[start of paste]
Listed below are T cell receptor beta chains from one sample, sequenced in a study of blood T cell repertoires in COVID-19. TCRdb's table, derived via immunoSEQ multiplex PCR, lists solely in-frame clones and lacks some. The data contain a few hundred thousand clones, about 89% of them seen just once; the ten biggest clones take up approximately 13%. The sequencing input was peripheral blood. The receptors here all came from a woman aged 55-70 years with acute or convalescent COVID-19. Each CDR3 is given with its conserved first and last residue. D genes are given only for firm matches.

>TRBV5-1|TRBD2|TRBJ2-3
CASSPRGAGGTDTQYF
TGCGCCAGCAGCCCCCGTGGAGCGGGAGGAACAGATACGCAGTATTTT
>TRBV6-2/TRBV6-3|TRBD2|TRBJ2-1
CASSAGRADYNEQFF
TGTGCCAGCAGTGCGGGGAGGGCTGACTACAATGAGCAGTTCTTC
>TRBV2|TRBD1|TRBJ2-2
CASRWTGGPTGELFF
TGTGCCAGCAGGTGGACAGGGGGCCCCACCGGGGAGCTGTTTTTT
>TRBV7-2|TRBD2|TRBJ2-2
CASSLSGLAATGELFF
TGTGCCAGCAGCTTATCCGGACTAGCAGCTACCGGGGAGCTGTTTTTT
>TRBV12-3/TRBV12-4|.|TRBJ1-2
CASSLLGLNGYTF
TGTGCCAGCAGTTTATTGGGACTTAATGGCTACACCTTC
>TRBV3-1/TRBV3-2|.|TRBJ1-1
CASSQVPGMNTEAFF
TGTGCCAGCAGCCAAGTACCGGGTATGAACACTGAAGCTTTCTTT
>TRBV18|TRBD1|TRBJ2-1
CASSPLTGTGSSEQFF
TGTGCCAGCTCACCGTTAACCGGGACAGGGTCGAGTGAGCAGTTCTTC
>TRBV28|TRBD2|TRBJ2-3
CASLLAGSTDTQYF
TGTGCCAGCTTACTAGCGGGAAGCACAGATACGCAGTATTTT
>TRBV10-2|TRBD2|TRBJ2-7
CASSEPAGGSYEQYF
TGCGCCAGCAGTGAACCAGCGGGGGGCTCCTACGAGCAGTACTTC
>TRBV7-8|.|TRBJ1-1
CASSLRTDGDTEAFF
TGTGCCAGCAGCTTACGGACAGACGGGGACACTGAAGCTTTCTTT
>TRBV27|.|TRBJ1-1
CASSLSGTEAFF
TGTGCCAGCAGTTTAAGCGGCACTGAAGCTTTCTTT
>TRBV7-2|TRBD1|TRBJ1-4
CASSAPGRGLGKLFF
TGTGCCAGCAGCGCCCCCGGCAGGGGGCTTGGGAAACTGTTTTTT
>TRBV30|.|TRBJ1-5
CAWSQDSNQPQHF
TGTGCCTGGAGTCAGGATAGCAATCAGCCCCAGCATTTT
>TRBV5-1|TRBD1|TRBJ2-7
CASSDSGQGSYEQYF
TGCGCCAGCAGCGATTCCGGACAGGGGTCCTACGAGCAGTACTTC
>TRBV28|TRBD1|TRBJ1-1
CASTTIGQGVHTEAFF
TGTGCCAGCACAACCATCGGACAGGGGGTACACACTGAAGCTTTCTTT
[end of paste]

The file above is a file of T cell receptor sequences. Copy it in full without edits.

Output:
Listed below are T cell receptor beta chains from one sample, sequenced in a study of blood T cell repertoires in COVID-19. TCRdb's table, derived via immunoSEQ multiplex PCR, lists solely in-frame clones and lacks some. The data contain a few hundred thousand clones, about 89% of them seen just once; the ten biggest clones take up approximately 13%. The sequencing input was peripheral blood. The receptors here all came from a woman aged 55-70 years with acute or convalescent COVID-19. Each CDR3 is given with its conserved first and last residue. D genes are given only for firm matches.

>TRBV5-1|TRBD2|TRBJ2-3
CASSPRGAGGTDTQYF
TGCGCCAGCAGCCCCCGTGGAGCGGGAGGAACAGATACGCAGTATTTT
>TRBV6-2/TRBV6-3|TRBD2|TRBJ2-1
CASSAGRADYNEQFF
TGTGCCAGCAGTGCGGGGAGGGCTGACTACAATGAGCAGTTCTTC
>TRBV2|TRBD1|TRBJ2-2
CASRWTGGPTGELFF
TGTGCCAGCAGGTGGACAGGGGGCCCCACCGGGGAGCTGTTTTTT
>TRBV7-2|TRBD2|TRBJ2-2
CASSLSGLAATGELFF
TGTGCCAGCAGCTTATCCGGACTAGCAGCTACCGGGGAGCTGTTTTTT
>TRBV12-3/TRBV12-4|.|TRBJ1-2
CASSLLGLNGYTF
TGTGCCAGCAGTTTATTGGGACTTAATGGCTACACCTTC
>TRBV3-1/TRBV3-2|.|TRBJ1-1
CASSQVPGMNTEAFF
TGTGCCAGCAGCCAAGTACCGGGTATGAACACTGAAGCTTTCTTT
>TRBV18|TRBD1|TRBJ2-1
CASSPLTGTGSSEQFF
TGTGCCAGCTCACCGTTAACCGGGACAGGGTCGAGTGAGCAGTTCTTC
>TRBV28|TRBD2|TRBJ2-3
CASLLAGSTDTQYF
TGTGCCAGCTTACTAGCGGGAAGCACAGATACGCAGTATTTT
>TRBV10-2|TRBD2|TRBJ2-7
CASSEPAGGSYEQYF
TGCGCCAGCAGTGAACCAGCGGGGGGCTCCTACGAGCAGTACTTC
>TRBV7-8|.|TRBJ1-1
CASSLRTDGDTEAFF
TGTGCCAGCAGCTTACGGACAGACGGGGACACTGAAGCTTTCTTT
>TRBV27|.|TRBJ1-1
CASSLSGTEAFF
TGTGCCAGCAGTTTAAGCGGCACTGAAGCTTTCTTT
>TRBV7-2|TRBD1|TRBJ1-4
CASSAPGRGLGKLFF
TGTGCCAGCAGCGCCCCCGGCAGGGGGCTTGGGAAACTGTTTTTT
>TRBV30|.|TRBJ1-5
CAWSQDSNQPQHF
TGTGCCTGGAGTCAGGATAGCAATCAGCCCCAGCATTTT
>TRBV5-1|TRBD1|TRBJ2-7
CASSDSGQGSYEQYF
TGCGCCAGCAGCGATTCCGGACAGGGGTCCTACGAGCAGTACTTC
>TRBV28|TRBD1|TRBJ1-1
CASTTIGQGVHTEAFF
TGTGCCAGCACAACCATCGGACAGGGGGTACACACTGAAGCTTTCTTT